Why there is no chance for peace between India and Pakistan

Syed Ata Hasnain
Syed Ata HasnainOct 01, 2018 | 14:26

Why there is no chance for peace between India and Pakistan

The more I travel and meet people from Pakistan at different events around the world, the more I get convinced that there is no chance for peace between India and Pakistan.

Based upon this assumption and quite contrary to practice, I have now adopted a strange way of beginning my talks and presentations on Pakistan when I'm speaking at different defence and other government institutions and even universities and colleges.


I commence the talk by putting up the last slide first — the slide which is supposed to sum up the talk. There is no point keeping audiences waiting to hear the inevitable — that there is no stomach for peace in India-Pakistan relations.

It's best to state it upfront instead of beating around the bush. At least that way I can place all arguments together to tell them why I believe in this so strongly.

External Affairs Minister Sushma Swaraj addressing the United Nations General Assembly. India called off high-level talks with Pakistan in response to the cross-border killings of Indian security personnel. (Credit: PTI photo)

I do believe that the Pakistani gentry gets a certain glee at India’s discomfiture when it comes to the situation in Jammu & Kashmir (J&K). They also enjoy the fact that the world does not take too much note of the proxies that Pakistan sends and controls to ‘keep the pot boiling’ — a term we have heard for a quarter of a century and may continue hearing as much time beyond.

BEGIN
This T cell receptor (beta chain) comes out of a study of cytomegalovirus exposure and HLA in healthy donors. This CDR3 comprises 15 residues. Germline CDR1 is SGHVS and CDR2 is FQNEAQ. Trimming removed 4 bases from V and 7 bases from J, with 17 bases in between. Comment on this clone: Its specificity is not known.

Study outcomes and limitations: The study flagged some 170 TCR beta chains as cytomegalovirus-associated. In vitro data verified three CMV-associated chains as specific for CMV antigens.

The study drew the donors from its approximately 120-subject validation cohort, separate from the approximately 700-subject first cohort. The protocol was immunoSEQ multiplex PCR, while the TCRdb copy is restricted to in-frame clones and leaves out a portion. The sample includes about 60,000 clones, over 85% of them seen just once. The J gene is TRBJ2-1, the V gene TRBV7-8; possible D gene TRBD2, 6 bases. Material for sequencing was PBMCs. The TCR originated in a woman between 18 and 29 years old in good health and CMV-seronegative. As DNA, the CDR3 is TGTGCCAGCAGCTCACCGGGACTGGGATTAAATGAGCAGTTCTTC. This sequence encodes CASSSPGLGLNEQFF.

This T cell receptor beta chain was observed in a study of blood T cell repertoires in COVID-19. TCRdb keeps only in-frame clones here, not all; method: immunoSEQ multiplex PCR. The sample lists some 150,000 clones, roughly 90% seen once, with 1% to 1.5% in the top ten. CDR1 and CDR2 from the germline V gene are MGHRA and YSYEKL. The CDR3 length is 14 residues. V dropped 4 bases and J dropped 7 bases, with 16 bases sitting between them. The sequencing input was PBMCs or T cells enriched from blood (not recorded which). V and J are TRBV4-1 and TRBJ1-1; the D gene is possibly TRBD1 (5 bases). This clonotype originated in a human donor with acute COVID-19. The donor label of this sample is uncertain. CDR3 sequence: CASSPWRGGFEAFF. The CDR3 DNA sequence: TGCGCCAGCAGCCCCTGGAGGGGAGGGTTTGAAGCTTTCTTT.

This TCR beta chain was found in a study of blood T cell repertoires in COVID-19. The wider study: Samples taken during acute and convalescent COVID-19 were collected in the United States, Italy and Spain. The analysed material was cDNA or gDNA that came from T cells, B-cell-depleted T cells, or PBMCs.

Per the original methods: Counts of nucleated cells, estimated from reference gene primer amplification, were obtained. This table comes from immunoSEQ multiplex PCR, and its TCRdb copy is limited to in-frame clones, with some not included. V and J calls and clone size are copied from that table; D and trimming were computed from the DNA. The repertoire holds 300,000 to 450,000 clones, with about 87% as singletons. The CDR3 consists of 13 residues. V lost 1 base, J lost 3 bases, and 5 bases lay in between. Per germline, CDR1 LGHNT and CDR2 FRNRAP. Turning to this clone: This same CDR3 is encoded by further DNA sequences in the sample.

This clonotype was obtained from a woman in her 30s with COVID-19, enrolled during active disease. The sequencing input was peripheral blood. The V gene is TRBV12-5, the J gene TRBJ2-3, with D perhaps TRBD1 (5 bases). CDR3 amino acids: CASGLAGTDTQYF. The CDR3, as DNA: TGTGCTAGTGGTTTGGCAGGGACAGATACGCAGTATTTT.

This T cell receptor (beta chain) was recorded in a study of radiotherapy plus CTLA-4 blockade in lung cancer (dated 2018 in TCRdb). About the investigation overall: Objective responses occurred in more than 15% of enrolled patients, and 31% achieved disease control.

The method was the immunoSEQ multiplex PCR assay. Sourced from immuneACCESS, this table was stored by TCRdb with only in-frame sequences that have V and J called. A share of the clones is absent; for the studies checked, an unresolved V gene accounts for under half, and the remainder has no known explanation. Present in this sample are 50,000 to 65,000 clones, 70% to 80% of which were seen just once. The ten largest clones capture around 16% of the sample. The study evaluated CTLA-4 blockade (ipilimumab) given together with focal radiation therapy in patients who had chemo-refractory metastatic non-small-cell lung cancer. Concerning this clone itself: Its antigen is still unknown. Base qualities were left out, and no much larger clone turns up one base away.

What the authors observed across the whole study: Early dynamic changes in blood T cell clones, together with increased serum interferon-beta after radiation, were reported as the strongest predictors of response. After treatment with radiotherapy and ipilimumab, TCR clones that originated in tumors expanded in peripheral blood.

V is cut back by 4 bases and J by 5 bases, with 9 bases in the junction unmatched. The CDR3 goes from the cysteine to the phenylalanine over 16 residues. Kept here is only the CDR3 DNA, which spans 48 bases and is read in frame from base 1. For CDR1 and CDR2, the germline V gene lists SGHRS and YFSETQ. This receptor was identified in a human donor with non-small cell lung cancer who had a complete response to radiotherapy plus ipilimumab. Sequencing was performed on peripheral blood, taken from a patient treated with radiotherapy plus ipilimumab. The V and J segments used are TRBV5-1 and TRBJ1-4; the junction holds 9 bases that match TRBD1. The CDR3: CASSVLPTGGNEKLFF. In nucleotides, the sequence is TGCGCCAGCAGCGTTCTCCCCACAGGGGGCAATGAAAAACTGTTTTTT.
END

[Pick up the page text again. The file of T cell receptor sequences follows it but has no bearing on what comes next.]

The denial is on their lips even before you can ask them anything further. The galling thing is that they genuinely believe that Indians lie and that it’s a movement by the locals in J&K. There is no doubt it was just that for the first two years in 1989-91, but the fact that South Kashmir now boasts a majority of local terrorists, which seems to be multiplying, only reinforces the Pakistani argument in their mind.


The interim period of 27 years is a deliberate blank in Pakistan’s mental space. They do not talk of foreign terrorists (FTs) who occupied that space and later were composed of mainly Pakistanis (the LeT and the JeM just two among them), once the pipeline of other FTs dried up. The moment I speak of infiltration, radicalisation, financial networks stretching to Pakistan and psychological warfare by the Inter Services Public Relations Wing (ISPR), they attempt to divert the subject to Pakistan’s internal travails.

Pakistan, in recent times, has accused India of terrorism, capitalising on the Kulbhushan Jadhav saga. (Credit: Twitter)

It’s almost choreographed and sooner than later out come Balochistan, Kulbhushan Jadhav, LoC firings and how RAW has engineered turbulence in Pakistan.

The latest villain of the piece is, of course, India’s Army chief General Bipin Rawat, whose statements provide much fodder to Pakistani society.

The Pakistani likes to tell us how staid, intellectual and peace-loving their Army chief is, as against the venom-spewing General Bipin Rawat. They, of course, hear a lot from me about our chief who was my former subordinate in Kashmir and who I defend ardently.


Many times, I get a perception that Pakistani society has been made to feel that they are winning the proxy war in J&K — their propaganda is perhaps so much more effective that it tends to delude them within. The offers of peace talks are by rote a design to keep the ball in the Indian court.